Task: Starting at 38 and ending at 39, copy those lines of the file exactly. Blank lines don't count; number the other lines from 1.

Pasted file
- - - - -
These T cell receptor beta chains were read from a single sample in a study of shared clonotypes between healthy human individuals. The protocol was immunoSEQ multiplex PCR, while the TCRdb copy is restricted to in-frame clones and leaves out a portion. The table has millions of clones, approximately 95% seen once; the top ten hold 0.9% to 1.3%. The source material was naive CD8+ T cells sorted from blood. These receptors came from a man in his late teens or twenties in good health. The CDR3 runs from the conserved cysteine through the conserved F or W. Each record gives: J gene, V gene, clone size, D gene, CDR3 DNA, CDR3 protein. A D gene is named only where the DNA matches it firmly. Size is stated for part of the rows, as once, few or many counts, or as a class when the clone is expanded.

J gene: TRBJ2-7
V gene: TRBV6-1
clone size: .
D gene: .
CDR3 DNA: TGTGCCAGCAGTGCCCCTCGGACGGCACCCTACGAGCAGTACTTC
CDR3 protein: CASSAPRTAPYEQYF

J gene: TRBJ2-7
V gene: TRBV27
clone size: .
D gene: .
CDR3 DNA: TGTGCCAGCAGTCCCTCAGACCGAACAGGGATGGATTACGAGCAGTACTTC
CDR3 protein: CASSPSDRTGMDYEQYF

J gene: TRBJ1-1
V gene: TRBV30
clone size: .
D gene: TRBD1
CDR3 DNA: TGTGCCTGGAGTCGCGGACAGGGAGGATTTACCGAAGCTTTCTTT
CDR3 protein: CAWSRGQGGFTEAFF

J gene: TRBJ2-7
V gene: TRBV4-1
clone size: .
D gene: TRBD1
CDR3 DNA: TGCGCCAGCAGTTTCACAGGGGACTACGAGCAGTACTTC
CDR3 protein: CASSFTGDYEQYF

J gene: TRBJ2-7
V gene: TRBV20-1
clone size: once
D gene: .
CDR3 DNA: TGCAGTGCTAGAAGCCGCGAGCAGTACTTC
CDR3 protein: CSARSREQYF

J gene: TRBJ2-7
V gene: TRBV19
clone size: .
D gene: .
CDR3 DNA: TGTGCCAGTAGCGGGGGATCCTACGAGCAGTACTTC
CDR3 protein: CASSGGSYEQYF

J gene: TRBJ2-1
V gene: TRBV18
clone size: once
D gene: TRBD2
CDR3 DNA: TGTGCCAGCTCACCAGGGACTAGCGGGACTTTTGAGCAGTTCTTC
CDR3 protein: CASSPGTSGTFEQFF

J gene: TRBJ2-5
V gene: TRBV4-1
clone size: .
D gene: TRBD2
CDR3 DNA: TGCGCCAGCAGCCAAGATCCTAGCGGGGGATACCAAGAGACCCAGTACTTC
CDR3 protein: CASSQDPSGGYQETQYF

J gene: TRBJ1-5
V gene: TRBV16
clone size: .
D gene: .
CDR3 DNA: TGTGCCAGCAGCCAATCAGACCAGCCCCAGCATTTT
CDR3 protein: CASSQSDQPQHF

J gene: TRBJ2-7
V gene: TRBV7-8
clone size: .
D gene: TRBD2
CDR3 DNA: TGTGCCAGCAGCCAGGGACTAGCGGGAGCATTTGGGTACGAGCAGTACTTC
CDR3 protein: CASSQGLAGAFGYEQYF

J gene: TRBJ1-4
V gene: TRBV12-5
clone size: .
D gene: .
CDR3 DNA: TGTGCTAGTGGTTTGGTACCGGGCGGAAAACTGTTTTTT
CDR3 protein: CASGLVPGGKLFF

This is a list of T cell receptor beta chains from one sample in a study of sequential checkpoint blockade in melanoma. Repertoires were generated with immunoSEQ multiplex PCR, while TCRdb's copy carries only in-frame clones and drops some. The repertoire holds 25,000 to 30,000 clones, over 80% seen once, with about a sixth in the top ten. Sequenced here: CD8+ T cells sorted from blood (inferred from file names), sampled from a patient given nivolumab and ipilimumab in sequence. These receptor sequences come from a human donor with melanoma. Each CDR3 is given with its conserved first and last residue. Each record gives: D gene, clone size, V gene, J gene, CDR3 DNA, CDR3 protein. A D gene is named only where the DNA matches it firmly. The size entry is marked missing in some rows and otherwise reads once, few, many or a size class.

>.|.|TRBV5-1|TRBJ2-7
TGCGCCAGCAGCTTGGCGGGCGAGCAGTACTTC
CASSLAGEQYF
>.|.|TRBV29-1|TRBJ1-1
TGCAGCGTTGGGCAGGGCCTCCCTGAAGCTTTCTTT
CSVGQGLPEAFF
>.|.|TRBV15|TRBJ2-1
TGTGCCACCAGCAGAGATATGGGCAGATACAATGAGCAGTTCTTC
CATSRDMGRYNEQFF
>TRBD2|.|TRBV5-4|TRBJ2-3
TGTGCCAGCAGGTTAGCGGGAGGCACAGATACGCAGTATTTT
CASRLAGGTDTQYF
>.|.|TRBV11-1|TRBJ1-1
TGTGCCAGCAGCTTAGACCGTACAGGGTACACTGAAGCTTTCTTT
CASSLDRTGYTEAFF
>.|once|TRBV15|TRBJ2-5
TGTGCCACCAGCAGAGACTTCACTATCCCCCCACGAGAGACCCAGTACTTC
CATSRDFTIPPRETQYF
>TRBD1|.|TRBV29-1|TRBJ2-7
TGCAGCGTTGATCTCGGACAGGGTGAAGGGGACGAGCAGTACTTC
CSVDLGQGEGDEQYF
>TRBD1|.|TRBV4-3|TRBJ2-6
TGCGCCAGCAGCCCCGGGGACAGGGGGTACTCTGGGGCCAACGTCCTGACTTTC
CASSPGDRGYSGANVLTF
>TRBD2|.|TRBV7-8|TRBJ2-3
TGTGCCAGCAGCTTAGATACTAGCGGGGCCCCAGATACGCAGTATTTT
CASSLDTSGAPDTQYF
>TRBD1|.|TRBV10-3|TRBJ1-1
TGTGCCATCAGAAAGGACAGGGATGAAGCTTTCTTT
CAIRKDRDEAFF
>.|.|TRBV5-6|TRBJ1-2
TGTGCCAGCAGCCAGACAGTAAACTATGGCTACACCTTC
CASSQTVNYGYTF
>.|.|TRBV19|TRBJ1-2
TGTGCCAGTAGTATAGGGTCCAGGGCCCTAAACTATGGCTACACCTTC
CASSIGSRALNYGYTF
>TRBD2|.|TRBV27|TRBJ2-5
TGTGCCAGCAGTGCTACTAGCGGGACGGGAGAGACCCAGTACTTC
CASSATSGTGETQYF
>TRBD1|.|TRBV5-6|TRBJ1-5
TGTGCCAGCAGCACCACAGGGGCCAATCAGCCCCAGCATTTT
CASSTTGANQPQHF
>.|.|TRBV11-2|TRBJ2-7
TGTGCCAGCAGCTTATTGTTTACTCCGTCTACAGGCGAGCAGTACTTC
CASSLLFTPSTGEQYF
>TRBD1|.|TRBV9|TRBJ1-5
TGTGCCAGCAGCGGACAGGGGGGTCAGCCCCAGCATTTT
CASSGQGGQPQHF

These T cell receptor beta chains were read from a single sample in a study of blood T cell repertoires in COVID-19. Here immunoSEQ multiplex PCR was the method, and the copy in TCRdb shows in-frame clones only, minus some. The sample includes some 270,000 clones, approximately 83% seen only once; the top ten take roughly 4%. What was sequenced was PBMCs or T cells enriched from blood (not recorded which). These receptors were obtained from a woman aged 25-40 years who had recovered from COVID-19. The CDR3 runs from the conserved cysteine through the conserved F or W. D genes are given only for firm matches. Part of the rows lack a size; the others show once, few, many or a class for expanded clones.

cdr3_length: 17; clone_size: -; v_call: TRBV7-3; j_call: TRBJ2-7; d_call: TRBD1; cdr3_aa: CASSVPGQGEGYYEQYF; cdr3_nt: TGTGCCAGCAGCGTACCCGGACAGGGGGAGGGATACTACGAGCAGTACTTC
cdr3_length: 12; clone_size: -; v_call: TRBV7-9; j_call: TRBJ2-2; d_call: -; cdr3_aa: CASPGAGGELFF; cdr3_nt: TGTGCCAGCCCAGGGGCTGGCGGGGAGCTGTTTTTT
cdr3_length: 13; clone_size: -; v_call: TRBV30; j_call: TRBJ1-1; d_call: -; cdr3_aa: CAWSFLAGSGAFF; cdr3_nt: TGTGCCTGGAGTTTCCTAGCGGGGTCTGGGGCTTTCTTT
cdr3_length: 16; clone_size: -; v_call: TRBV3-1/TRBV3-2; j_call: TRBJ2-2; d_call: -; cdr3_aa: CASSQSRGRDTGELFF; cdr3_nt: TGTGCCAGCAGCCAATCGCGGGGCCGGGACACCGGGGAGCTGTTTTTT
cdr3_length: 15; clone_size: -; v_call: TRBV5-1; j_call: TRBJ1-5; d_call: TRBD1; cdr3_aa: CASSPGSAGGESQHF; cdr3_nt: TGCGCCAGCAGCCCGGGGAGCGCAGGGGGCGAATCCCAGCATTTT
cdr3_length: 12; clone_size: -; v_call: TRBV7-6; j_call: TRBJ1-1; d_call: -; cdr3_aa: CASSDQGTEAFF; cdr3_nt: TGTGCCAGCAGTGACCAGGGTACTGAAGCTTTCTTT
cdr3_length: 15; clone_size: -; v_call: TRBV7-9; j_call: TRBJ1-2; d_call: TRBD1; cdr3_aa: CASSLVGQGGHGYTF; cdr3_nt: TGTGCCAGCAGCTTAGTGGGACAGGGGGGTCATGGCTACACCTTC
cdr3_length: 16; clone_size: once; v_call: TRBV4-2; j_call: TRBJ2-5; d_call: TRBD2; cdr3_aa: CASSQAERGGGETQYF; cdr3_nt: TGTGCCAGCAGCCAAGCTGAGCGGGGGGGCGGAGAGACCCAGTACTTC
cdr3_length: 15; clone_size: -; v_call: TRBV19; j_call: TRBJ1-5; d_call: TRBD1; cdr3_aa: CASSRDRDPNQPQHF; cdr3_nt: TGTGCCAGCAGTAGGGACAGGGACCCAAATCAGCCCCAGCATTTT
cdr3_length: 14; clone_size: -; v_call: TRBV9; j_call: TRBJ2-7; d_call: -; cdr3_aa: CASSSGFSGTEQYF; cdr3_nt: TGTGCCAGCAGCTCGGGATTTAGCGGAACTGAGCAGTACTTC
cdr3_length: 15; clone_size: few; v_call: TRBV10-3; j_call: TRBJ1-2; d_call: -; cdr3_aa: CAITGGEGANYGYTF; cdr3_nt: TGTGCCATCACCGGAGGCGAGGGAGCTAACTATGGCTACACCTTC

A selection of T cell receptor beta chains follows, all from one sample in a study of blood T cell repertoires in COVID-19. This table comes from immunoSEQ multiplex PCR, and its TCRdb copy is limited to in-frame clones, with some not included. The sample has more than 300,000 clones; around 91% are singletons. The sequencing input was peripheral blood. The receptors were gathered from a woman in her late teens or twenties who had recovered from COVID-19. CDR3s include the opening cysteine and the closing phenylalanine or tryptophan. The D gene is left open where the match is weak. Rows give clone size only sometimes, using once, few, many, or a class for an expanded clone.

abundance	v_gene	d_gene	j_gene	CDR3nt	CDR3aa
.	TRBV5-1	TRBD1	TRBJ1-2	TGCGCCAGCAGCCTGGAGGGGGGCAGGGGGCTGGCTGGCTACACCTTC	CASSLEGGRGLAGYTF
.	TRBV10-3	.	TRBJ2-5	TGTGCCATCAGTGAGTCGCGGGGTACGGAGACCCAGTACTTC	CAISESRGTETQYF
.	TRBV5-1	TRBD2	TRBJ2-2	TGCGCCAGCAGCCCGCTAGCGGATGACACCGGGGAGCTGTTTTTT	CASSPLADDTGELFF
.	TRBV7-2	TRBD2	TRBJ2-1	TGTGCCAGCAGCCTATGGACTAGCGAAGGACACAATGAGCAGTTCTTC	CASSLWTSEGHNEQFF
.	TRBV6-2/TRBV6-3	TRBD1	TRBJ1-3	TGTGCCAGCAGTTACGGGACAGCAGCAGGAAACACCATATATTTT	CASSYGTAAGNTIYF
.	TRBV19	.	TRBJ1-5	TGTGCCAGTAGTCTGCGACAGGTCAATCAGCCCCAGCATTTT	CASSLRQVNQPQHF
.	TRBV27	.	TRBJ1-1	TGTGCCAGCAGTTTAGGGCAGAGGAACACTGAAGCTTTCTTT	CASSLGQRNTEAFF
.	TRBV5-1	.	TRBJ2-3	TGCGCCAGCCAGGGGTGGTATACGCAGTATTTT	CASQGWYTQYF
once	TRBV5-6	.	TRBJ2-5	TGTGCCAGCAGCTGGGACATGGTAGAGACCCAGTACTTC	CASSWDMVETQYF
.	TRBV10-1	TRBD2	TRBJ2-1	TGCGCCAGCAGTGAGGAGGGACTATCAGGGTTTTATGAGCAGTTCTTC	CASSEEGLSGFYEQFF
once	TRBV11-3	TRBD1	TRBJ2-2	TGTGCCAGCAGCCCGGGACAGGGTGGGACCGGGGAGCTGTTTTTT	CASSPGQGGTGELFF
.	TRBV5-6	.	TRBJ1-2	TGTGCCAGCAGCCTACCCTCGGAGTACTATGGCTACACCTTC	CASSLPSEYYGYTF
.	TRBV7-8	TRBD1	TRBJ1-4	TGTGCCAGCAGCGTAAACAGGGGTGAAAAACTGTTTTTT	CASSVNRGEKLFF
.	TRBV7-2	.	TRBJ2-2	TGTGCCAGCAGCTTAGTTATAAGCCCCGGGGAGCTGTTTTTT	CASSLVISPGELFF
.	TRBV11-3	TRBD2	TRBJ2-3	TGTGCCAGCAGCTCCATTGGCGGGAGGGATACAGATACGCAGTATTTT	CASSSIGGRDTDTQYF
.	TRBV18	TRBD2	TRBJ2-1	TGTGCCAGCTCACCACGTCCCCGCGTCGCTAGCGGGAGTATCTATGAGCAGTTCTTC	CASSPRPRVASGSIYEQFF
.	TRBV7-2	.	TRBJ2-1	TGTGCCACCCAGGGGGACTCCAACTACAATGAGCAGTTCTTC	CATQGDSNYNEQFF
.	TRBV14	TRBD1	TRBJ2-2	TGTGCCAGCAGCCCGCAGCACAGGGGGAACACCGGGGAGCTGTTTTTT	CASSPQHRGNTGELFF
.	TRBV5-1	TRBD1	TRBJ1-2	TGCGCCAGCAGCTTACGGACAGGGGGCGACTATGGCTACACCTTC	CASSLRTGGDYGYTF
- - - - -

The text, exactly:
J gene: TRBJ2-1
V gene: TRBV18